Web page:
Furthermore, Article 5A of Citizenship Code, as amended by L.4604/2019, was replaced by Article 3 L. 4735/2020. According to the Article 18 L. 4735/2020, Articles 3, 5 and 6 L.4735/2020 that replace respectively Articles 5A, 6 and 7 of the Citizenship Code came into force on 1 April 2021.[24] A pool of questions for the acquisition of the newly introduced Certificate of Adequacy of Knowledge for Naturalisation (Πιστοποιητικό Επάρκειας Γνώσεων για Πολιτογράφηση (ΠΕΓΠ))[25] and information on the respective exams were posted on the webpage of the Ministry of Interior.[26] Moreover, a decision regulating and providing more details on the procedure of the exams was published on 15 April 2021 and later abolished by Ministerial Decision 71728/8.10.2021.[27] Furthermore, on February 2022, a circular was issued providing more details on the procedure of the exams.[28]


Naturalisation procedure

A fee of € 100 is required for the submission of the application for refugees. In the case of beneficiaries of subsidiary protection, the fee was reduced in 2019 from € 700 to € 550.[29] A € 200 fee is required for a re-examination of the case[30]. In addition to this, every third-country-national who wishes to obtain the Greek Citizenship must participate in a written exam that requires an exam fee of € 150. For those who already have a pending application before the change of the law and the provision of the written test, the first participation in the examinations does not require a fee.[31]

The naturalisation procedure requires an application for naturalisation to the authorities of the Prefecture.[32] After obtaining the Certificate of Adequacy of Knowledge for  naturalisation and having collected all the required documents, the applicant must submit an application before the Decentralised Administration competent Prefecture. As of 1 April 2021, there is no longer a need to make a declaration to the Municipality of residence with two Greek witnesses before filing the naturalisation application with the Directorate of Citizenship, as this was a symbolic action that did not produce any further effects.[33]

Where the requisite formal conditions of Article 5 of the Citizenship Code, such as age or minimum prior residence, are not met, the Secretary-General of the Decentralised Administration issues a negative decision. After the Adoption of Law 4735/2020, the possibility of filing objections against the negative recommendation of the Commission was abolished. In other words, the right to object to a complaint against the Commission’s decision was abolished. stage of appeal to the Administration, and the applicant may now appeal to the against a negative decision by filing an application for annulment directly before the competent Administrative Court of Appeal.[34]

When the required conditions are met, the Regional Citizenship Directorate seeks, on its own motion, a certificate of criminal record for judicial use and a certificate of non-deportation, and addresses, through the police authority of the applicant’s place of residence, a question to the competent security services of the Ministry of Citizen Protection if there are public or national security reasons to reject the application. Security services are required to provide an answer within 4 months. Failure to send an opinion in a timely manner does not prevent the issuance of the Minister’s decision. If this deadline is missed, the naturalisation application will be forwarded to the Naturalisation Committee and will be processed without this opinion.

The applicant is invited for an examination he/she must undergo a written test under the procedure introduced by L.4604/2019. In addition to the examination, the applicant must go through a new form of interview, which will last about half an hour and be conducted by a three-member committee. The three-member committees, according to the provisions of par. 7 of article 7 of the Greek Citizenship Code, as in force, is composed of employees of the General Secretariat of Citizenship οf higher education, with at least five years of experience in citizenship matters. Each three-member committee should be composed of two employees working for the Regional Citizenship Directorate (Headquarters or Department) who keeps the file and an employee belonging to another Regional Citizenship Directorate or the Central Citizenship Directorate, who will participate in the interview through teleconference. The Head of each Regional Directorate, according to his territorial competence, determines the total number of employees of his Directorate that will participate in the three-member committees, depending on the number of serving employees who meet the formal requirements provided by law. The General Directorate of Citizenship, taking into account the above-mentioned data, determines the exact number and composition of the three-member committees that will conduct the interviews per Regional Directorate for the next month in the whole territory, notifying the relevant name lists to the Heads of Citizenship.[35] This Committee will determine the adequate integration of each applicant in the economic and social life of the country based on specific rules, common standards and a unified methodology, compiled by the National Transparency Authority (NAC), in the form of a multi-page Practical Interview Guide. The procedure of the interview is described in detail in the 738/2022 Ministerial Decision.[36]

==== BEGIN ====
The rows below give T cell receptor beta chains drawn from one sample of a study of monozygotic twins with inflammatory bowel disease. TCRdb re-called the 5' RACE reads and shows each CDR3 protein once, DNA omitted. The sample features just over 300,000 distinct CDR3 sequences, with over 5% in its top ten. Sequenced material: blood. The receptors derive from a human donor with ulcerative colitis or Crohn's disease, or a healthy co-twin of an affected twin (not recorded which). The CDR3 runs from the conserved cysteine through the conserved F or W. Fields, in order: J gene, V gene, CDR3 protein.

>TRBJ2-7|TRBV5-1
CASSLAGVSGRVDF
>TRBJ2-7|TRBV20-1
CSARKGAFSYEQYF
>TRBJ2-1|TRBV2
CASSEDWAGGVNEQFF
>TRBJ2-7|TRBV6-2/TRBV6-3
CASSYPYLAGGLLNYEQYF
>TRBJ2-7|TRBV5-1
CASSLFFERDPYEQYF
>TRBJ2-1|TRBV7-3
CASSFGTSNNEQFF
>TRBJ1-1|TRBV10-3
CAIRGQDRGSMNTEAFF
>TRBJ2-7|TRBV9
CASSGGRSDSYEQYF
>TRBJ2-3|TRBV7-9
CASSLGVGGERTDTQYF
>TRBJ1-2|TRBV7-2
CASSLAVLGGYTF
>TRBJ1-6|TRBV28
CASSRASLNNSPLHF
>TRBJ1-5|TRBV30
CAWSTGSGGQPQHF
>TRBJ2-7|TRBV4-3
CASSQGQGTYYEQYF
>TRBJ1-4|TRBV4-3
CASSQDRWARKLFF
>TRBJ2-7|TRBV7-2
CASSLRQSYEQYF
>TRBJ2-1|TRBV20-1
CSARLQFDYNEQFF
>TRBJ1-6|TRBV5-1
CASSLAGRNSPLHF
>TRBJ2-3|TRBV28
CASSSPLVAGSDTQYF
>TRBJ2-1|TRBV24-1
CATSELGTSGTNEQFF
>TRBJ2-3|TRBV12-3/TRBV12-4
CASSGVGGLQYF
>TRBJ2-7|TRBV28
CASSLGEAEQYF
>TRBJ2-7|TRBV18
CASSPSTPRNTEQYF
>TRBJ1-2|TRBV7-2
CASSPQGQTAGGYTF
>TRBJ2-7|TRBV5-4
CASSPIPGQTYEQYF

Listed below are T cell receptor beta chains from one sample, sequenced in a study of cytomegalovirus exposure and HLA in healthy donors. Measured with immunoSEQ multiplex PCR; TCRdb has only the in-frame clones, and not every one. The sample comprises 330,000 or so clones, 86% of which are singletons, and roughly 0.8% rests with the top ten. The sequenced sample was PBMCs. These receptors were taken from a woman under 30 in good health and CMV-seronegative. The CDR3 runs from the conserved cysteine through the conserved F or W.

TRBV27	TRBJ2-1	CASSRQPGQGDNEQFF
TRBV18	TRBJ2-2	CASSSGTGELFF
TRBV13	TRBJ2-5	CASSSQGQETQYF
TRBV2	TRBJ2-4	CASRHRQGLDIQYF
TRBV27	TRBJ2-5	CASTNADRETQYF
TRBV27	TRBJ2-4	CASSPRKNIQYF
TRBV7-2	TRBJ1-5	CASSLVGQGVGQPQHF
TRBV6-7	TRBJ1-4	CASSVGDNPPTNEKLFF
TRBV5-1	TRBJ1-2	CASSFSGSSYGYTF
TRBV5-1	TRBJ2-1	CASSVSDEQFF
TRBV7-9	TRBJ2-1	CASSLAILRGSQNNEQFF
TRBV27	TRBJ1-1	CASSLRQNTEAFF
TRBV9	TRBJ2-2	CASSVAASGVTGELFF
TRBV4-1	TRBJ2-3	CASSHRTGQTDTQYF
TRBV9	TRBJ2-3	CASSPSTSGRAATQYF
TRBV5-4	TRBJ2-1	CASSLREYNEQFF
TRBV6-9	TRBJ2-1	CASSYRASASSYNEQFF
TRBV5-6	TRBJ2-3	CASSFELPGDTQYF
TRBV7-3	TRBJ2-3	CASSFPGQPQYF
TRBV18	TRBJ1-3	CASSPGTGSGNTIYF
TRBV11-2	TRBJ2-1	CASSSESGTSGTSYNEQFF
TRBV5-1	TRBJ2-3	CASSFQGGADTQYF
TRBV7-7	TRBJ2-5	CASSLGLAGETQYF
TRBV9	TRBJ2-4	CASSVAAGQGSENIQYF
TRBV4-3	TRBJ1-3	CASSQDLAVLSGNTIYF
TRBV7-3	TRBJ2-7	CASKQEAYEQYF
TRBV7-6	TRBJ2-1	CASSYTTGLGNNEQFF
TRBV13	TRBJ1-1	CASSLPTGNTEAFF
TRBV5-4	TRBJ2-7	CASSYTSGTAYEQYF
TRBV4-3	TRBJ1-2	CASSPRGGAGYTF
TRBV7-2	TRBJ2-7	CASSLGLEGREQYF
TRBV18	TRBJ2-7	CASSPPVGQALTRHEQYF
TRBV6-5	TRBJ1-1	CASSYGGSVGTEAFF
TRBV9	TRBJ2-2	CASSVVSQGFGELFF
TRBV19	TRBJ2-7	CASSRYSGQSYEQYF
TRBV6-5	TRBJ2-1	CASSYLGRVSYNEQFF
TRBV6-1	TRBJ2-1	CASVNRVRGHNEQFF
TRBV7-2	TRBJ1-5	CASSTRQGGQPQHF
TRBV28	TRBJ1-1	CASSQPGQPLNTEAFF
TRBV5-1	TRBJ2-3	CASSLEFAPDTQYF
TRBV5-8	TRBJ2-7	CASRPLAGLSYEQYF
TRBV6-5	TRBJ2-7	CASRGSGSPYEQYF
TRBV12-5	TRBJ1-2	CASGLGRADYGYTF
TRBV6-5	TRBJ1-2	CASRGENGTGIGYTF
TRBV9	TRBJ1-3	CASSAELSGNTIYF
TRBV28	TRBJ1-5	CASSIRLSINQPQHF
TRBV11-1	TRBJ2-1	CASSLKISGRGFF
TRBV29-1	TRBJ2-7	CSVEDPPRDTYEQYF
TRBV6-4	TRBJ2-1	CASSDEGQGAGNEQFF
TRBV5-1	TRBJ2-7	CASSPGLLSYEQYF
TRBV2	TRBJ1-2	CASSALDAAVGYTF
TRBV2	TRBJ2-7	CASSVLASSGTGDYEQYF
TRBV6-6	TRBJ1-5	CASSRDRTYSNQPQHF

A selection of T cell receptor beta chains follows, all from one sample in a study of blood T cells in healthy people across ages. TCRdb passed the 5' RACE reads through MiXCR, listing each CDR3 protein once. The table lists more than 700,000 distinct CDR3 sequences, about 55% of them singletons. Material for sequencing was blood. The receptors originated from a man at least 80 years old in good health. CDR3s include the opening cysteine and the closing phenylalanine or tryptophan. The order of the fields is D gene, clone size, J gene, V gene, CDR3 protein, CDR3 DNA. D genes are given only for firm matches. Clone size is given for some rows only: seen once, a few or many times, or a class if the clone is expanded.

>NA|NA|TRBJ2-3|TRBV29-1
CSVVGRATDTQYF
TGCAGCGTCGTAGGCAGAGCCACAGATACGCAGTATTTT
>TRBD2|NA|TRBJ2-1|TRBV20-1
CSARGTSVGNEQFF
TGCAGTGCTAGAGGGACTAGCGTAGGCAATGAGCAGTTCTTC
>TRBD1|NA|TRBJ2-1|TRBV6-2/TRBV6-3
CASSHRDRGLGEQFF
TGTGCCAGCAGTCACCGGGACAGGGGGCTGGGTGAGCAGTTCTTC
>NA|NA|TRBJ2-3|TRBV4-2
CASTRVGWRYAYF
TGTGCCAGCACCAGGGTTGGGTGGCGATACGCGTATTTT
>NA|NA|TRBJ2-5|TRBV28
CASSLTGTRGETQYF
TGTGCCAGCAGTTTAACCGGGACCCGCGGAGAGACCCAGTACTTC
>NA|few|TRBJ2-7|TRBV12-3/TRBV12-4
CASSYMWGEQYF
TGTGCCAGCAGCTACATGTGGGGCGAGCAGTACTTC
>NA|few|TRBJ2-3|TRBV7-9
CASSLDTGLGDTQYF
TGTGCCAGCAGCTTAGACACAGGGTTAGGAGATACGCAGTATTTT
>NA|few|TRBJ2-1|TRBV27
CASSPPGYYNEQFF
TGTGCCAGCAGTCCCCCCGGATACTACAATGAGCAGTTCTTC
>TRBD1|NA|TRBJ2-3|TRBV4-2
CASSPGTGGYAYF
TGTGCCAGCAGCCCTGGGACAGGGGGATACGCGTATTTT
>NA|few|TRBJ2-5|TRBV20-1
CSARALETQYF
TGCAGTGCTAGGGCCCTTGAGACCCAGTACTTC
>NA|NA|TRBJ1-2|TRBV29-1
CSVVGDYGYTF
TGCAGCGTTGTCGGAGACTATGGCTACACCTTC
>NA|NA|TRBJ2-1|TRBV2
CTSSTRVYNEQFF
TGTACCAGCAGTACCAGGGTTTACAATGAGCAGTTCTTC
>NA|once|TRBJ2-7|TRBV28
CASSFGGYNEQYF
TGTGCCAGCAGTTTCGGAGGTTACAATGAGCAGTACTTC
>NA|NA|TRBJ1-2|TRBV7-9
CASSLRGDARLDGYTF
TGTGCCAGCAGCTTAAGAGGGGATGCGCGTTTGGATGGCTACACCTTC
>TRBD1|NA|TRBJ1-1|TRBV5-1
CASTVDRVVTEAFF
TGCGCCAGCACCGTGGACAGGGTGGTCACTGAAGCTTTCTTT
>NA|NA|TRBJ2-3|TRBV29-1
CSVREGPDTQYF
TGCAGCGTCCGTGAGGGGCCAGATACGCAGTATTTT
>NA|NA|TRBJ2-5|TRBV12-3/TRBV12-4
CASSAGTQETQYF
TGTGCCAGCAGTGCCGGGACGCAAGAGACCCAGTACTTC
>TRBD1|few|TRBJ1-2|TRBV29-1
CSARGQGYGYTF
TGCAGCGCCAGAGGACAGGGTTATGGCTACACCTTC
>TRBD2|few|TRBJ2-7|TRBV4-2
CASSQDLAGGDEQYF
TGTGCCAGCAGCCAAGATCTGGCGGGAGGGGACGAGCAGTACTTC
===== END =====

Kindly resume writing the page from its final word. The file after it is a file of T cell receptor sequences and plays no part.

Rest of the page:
In practice, interviews under the new system started in October 2021 and lasted only two months. After Law 4873/2021, which reintroduced amendments to Article 5A of the Code of Citizenship, came into force in December 2021, the oral interview was abolished and the recommendation for naturalisation decision is henceforth based only on the examination of additional documents, which constitute presumptions of economic and social integration. As outlined above, the invitation to interview by the three-member committees is only granted in instances where there is doubt surrounding the requirements of the economic or social criteria. On the other hand, the possibility of participating in the political life of the country has been removed from the essential requirements for naturalisation.[37]

In the case of a positive recommendation, the Minister of Interior will issue a decision granting the applicant Greek citizenship, which will be also published in the Government Gazette. With the aim of simplifying and accelerating the procedure, a Ministerial Decision was issued in May 2019.[38] It provides that the  naturalisation decision will be issued by the Regional Citizenship Directorates and the files will no longer be sent to the Central Citizenship Directorate of the Ministry of Interior. This should reduce the waiting period for the issuance of a positive naturalisation decision by 9-12 months.[39]